With the largest youth population in the world, Africa’s youth unemployment rate threatens the current and future stability and economic growth of the continent. In West Africa, more than 60% of college graduates are unemployed. And even though they are more educated than the previous generation, youth remain twice as likely to be unemployed as their parents because the skills they are armed with do not match market demands. Not only does the exclusion of young people from the workforce perpetuate generational cycles of poverty, but also breaks down social cohesion and can be associated with higher levels of crime and violence. Over the next 10 years, 10-12 million African youth are expected to join the labor market annually. If nothing changes, the market will not be able to come close to absorbing this labor. To create jobs through entrepreneurship, we need to focus on the small and medium enterprise sector (SMEs). SMEs create 80% of formal employment in developing countries. Unfortunately the failure rate is high; more than 80% of startups fail in the first 18 months. Some of the main drivers are that businesses run out of cash, the entrepreneur does not differentiate their product and/or communicate this differentiation to customers, and the entrepreneur does not understand their business model of revenue streams. Put another way, a lack of accesses to capital markets, a lack of training, and a lack of financial understanding cause business failure. OZÉ trains entrepreneurs on what they need to know through an understanding of their performance vis-à-vis their competitors and uses the information gained to provide access to capital. It does this through the most scalable platform—the smartphone.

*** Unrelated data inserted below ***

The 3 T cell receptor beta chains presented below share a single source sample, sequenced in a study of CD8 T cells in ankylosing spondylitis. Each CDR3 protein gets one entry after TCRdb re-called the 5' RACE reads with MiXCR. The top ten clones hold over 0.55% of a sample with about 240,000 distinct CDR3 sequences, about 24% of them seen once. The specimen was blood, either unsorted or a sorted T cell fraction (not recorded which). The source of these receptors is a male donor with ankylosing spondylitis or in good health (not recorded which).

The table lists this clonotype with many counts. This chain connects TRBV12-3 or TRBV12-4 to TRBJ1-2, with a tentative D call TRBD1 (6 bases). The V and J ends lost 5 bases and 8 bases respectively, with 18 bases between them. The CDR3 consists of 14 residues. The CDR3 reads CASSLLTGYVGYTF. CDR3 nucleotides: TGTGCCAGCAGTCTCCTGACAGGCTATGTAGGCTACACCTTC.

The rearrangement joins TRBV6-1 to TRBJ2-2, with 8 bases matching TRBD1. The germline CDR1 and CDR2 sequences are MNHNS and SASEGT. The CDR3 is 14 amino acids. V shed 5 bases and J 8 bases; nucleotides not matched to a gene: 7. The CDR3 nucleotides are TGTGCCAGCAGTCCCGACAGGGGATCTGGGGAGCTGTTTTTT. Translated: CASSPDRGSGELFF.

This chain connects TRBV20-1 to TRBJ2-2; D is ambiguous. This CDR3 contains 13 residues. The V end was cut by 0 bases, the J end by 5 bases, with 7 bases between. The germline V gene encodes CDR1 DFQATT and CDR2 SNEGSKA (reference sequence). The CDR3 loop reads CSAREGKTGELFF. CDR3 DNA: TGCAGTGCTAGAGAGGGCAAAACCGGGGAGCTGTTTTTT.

Sustainability and future plans